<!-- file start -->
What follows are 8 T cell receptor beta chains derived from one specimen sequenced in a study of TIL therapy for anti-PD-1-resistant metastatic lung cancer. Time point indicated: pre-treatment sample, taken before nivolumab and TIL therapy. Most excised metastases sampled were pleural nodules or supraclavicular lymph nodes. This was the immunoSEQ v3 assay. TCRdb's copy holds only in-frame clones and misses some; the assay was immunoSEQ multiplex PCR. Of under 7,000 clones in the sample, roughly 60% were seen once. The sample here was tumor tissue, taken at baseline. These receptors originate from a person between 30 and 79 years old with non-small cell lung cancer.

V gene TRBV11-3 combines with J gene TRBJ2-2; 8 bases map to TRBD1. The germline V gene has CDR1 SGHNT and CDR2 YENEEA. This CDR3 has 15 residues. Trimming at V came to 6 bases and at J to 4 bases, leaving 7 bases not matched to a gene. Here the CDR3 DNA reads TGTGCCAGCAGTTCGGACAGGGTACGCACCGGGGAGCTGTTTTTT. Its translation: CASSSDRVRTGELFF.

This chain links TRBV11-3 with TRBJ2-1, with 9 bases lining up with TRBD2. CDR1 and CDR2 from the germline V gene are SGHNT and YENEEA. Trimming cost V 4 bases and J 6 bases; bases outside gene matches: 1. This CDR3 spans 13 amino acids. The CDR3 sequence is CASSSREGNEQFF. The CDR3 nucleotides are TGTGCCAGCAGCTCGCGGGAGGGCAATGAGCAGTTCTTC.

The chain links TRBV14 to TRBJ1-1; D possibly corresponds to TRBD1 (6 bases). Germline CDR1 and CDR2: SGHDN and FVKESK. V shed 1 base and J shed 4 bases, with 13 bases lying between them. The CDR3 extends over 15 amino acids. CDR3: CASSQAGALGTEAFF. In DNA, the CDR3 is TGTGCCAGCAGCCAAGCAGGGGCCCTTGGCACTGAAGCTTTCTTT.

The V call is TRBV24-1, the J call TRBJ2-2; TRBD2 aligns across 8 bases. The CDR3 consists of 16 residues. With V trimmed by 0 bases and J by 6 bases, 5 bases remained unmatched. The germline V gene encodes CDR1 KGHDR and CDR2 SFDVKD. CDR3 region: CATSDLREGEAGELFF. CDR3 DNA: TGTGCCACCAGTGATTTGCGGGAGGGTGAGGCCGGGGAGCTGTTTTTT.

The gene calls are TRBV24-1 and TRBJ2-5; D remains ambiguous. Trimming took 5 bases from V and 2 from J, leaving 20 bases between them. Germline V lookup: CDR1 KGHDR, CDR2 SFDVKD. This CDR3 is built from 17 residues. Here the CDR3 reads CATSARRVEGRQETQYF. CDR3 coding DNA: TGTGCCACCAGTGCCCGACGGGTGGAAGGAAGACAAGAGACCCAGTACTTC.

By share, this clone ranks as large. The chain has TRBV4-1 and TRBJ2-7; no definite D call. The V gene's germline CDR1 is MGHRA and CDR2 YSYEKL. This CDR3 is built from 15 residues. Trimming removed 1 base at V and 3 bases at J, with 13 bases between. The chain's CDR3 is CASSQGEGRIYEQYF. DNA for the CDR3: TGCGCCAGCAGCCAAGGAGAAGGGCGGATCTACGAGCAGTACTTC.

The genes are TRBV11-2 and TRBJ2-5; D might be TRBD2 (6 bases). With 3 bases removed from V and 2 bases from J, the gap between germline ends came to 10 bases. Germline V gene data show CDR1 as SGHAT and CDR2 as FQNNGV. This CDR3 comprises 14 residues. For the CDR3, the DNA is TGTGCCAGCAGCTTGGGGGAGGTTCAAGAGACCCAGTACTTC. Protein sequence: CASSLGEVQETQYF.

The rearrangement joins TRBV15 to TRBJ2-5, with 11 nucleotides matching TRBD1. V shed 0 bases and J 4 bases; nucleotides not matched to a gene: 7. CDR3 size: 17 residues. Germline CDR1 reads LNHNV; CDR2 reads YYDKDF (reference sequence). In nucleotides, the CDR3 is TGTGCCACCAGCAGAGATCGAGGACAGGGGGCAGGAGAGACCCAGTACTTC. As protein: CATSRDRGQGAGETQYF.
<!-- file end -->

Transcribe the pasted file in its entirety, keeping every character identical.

What follows are 8 T cell receptor beta chains derived from one specimen sequenced in a study of TIL therapy for anti-PD-1-resistant metastatic lung cancer. Time point indicated: pre-treatment sample, taken before nivolumab and TIL therapy. Most excised metastases sampled were pleural nodules or supraclavicular lymph nodes. This was the immunoSEQ v3 assay. TCRdb's copy holds only in-frame clones and misses some; the assay was immunoSEQ multiplex PCR. Of under 7,000 clones in the sample, roughly 60% were seen once. The sample here was tumor tissue, taken at baseline. These receptors originate from a person between 30 and 79 years old with non-small cell lung cancer.

V gene TRBV11-3 combines with J gene TRBJ2-2; 8 bases map to TRBD1. The germline V gene has CDR1 SGHNT and CDR2 YENEEA. This CDR3 has 15 residues. Trimming at V came to 6 bases and at J to 4 bases, leaving 7 bases not matched to a gene. Here the CDR3 DNA reads TGTGCCAGCAGTTCGGACAGGGTACGCACCGGGGAGCTGTTTTTT. Its translation: CASSSDRVRTGELFF.

This chain links TRBV11-3 with TRBJ2-1, with 9 bases lining up with TRBD2. CDR1 and CDR2 from the germline V gene are SGHNT and YENEEA. Trimming cost V 4 bases and J 6 bases; bases outside gene matches: 1. This CDR3 spans 13 amino acids. The CDR3 sequence is CASSSREGNEQFF. The CDR3 nucleotides are TGTGCCAGCAGCTCGCGGGAGGGCAATGAGCAGTTCTTC.

The chain links TRBV14 to TRBJ1-1; D possibly corresponds to TRBD1 (6 bases). Germline CDR1 and CDR2: SGHDN and FVKESK. V shed 1 base and J shed 4 bases, with 13 bases lying between them. The CDR3 extends over 15 amino acids. CDR3: CASSQAGALGTEAFF. In DNA, the CDR3 is TGTGCCAGCAGCCAAGCAGGGGCCCTTGGCACTGAAGCTTTCTTT.

The V call is TRBV24-1, the J call TRBJ2-2; TRBD2 aligns across 8 bases. The CDR3 consists of 16 residues. With V trimmed by 0 bases and J by 6 bases, 5 bases remained unmatched. The germline V gene encodes CDR1 KGHDR and CDR2 SFDVKD. CDR3 region: CATSDLREGEAGELFF. CDR3 DNA: TGTGCCACCAGTGATTTGCGGGAGGGTGAGGCCGGGGAGCTGTTTTTT.

The gene calls are TRBV24-1 and TRBJ2-5; D remains ambiguous. Trimming took 5 bases from V and 2 from J, leaving 20 bases between them. Germline V lookup: CDR1 KGHDR, CDR2 SFDVKD. This CDR3 is built from 17 residues. Here the CDR3 reads CATSARRVEGRQETQYF. CDR3 coding DNA: TGTGCCACCAGTGCCCGACGGGTGGAAGGAAGACAAGAGACCCAGTACTTC.

By share, this clone ranks as large. The chain has TRBV4-1 and TRBJ2-7; no definite D call. The V gene's germline CDR1 is MGHRA and CDR2 YSYEKL. This CDR3 is built from 15 residues. Trimming removed 1 base at V and 3 bases at J, with 13 bases between. The chain's CDR3 is CASSQGEGRIYEQYF. DNA for the CDR3: TGCGCCAGCAGCCAAGGAGAAGGGCGGATCTACGAGCAGTACTTC.

The genes are TRBV11-2 and TRBJ2-5; D might be TRBD2 (6 bases). With 3 bases removed from V and 2 bases from J, the gap between germline ends came to 10 bases. Germline V gene data show CDR1 as SGHAT and CDR2 as FQNNGV. This CDR3 comprises 14 residues. For the CDR3, the DNA is TGTGCCAGCAGCTTGGGGGAGGTTCAAGAGACCCAGTACTTC. Protein sequence: CASSLGEVQETQYF.

The rearrangement joins TRBV15 to TRBJ2-5, with 11 nucleotides matching TRBD1. V shed 0 bases and J 4 bases; nucleotides not matched to a gene: 7. CDR3 size: 17 residues. Germline CDR1 reads LNHNV; CDR2 reads YYDKDF (reference sequence). In nucleotides, the CDR3 is TGTGCCACCAGCAGAGATCGAGGACAGGGGGCAGGAGAGACCCAGTACTTC. As protein: CATSRDRGQGAGETQYF.